In today’s world, probably the most valuable tool we can teach our students is to “LEARN, UN-LEARN, and RE-LEARN”. I read that somewhere this past year and I wish I could remember who to give credit to because it is absolutely true! We want our students to learn from failure … to have grit … to problem solve … to be self-sustaining in their learning.
I want to you really stop for a minute and hold up the mirror. I want you to really stop and think. Are YOU doing this? Are you willing to learn, un-learn, and re-learn? Or do you grumble about it … resist it … push back … even refuse to change?
Let's focus this thought process a bit ... we profess we want our students to learn, UN-learn, and RE-learn. We want them to be comfortable with going out of their comfort zones and be willing to change … BUT how comfortable are YOU with all those things?
Think about these scenarios for a minute:
- change in leadership?
- one program is replaced with a new one?
- new staff?
- if you are asked to teach a different grade level or content?
How do you respond? Do you put up barriers and excuses and fight the changes? I’ll be honest, change IS hard! There are changes I readily embrace but there are things I hate to see change. In the end, I remember I don't have to like the change but I DO realize my attitude and actions will pave the way for students and others to follow.
I bring this up because Google Classroom is getting an update. Best estimates is it will go “live” in August. From what I’ve read from others, there might be some bumps in the road.
The updates were announced at the ISTE Conference in Chicago in late June. (ISTE = International Society of Technology in Education) Some of these changes will be really, REALLY good! They involve adding a Classwork Stream for the organization of work … we’ve been begging for a better way to organize work (we were doing ok with the “Topic” feature, but we wanted more, right?). If your district manages your Chromebooks, you will be able to give “locked quizzes” … how awesome will it be to give a quiz and prevent the students from opening other tabs just by enabling a setting when you assign the quiz? Awesome! And there’s more.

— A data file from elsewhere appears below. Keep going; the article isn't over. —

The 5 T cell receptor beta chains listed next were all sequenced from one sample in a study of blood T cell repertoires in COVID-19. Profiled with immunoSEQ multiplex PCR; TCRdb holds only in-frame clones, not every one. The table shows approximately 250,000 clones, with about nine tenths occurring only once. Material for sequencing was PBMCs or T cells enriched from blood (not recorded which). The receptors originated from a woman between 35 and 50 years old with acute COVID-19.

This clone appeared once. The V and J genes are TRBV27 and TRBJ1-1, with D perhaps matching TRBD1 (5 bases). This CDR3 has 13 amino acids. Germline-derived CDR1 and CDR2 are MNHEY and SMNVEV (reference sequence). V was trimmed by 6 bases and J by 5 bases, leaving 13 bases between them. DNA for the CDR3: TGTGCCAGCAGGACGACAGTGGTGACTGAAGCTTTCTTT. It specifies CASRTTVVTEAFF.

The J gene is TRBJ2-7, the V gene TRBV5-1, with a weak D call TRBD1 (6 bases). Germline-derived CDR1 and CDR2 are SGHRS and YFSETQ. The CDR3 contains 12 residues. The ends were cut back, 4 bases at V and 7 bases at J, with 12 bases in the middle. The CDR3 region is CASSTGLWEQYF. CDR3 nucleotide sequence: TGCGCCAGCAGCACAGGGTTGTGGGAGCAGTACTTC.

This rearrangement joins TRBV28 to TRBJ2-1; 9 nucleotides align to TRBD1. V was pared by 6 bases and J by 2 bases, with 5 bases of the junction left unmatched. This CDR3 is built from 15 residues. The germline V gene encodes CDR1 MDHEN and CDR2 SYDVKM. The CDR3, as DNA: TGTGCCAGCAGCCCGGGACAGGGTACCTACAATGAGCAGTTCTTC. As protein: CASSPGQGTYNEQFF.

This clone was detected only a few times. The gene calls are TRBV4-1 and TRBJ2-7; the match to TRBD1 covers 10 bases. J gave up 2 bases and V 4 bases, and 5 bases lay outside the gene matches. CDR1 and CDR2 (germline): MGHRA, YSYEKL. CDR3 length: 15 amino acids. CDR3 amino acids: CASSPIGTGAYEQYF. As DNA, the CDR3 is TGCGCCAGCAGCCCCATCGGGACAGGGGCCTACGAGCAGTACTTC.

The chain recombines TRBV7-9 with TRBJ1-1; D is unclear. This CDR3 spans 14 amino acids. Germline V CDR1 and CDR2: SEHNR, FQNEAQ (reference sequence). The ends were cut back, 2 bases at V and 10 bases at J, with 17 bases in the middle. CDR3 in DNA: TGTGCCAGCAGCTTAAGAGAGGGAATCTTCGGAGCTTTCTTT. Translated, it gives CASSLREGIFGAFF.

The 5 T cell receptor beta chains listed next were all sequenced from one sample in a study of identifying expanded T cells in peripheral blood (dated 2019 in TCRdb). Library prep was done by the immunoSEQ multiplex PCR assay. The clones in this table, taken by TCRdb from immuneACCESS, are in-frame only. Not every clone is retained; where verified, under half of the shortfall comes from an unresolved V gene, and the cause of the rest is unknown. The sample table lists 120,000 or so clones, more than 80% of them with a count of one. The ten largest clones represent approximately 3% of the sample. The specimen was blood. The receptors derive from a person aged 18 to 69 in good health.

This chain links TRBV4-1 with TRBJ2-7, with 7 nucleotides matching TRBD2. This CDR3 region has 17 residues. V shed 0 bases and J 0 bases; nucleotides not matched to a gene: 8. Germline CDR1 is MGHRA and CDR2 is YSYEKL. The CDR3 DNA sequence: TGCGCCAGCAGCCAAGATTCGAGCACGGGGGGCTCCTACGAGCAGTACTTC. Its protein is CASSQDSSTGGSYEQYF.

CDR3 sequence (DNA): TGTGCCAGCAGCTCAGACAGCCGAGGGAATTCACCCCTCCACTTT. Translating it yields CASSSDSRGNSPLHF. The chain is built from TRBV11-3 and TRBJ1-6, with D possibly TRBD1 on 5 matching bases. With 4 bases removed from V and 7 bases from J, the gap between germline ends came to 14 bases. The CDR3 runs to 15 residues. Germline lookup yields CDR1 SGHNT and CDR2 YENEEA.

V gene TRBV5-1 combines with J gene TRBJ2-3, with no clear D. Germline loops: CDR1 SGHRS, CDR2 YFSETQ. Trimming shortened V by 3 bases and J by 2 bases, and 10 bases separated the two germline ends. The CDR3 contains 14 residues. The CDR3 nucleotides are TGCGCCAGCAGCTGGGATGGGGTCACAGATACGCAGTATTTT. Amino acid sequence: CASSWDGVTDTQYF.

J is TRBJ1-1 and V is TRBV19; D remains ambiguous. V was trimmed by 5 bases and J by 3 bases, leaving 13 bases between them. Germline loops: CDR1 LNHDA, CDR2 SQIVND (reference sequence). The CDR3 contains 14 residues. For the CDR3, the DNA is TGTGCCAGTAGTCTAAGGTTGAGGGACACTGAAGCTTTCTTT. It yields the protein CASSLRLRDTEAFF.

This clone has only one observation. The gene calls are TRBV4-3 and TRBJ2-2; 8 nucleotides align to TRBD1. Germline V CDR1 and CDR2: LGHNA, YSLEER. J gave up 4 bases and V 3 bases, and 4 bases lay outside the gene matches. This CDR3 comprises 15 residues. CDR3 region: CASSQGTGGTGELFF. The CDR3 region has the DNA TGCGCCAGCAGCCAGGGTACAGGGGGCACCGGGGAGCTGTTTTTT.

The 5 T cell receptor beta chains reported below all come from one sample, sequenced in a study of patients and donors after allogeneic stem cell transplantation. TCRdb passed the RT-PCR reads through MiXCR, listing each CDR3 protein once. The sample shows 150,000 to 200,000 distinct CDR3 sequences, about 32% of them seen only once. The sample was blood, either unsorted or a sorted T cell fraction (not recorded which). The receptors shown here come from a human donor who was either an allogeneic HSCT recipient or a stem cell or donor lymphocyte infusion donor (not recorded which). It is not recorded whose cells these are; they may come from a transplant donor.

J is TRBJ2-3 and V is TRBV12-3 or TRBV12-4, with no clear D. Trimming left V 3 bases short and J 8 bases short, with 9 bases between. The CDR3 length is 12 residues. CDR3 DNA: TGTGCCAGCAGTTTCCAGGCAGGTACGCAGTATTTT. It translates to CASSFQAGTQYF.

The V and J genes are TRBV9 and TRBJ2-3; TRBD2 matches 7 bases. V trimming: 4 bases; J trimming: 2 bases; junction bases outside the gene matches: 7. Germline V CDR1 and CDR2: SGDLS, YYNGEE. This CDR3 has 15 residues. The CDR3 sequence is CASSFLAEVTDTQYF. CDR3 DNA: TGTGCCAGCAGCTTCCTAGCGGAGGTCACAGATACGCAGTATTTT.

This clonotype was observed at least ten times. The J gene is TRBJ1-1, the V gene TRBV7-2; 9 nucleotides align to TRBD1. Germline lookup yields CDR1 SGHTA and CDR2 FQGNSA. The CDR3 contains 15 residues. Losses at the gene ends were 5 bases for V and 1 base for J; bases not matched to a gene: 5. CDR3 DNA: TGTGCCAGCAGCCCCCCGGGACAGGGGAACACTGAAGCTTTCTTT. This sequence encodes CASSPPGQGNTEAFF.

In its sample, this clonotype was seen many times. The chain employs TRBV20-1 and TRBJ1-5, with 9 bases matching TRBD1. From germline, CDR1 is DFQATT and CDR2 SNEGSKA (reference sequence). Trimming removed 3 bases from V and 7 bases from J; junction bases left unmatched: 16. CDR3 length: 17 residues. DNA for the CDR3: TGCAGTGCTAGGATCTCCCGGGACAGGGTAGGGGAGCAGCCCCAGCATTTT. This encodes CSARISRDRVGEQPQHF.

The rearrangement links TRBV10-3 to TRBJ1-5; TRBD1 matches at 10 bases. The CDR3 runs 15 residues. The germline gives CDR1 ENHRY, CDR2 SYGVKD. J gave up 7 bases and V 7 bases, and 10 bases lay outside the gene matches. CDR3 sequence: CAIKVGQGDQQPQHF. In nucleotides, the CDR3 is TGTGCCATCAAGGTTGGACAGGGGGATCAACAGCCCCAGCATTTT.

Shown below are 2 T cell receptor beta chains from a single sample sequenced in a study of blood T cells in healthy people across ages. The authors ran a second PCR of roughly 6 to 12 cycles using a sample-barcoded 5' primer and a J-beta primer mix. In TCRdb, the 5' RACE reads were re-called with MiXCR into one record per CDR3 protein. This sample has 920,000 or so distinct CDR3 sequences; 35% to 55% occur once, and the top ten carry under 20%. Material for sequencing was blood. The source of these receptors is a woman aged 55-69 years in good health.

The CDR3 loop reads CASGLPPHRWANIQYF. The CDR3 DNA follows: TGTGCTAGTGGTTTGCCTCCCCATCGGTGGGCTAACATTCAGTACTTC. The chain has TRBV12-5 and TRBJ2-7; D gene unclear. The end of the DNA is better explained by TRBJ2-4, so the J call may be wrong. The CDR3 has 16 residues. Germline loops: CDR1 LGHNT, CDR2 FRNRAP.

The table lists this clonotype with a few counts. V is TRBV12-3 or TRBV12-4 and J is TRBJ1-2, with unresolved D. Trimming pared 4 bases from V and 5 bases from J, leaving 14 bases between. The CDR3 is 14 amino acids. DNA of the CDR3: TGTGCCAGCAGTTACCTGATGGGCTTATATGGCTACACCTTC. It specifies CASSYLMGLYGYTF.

Coming up, I’ll jump in and show you some of the upcoming changes to Google Classroom. As of now, there’s no set date when these will go live, so keep watching. Also, right now it appears the changes might only appear in the newly created Google Classrooms. But knowing Google, they very well could push these through to previously created Google classrooms.
Remember - Google is consistently great at several things, but they are fantastic about one thing … Changing. Updating. Reinventing. Innovating.
What about YOU?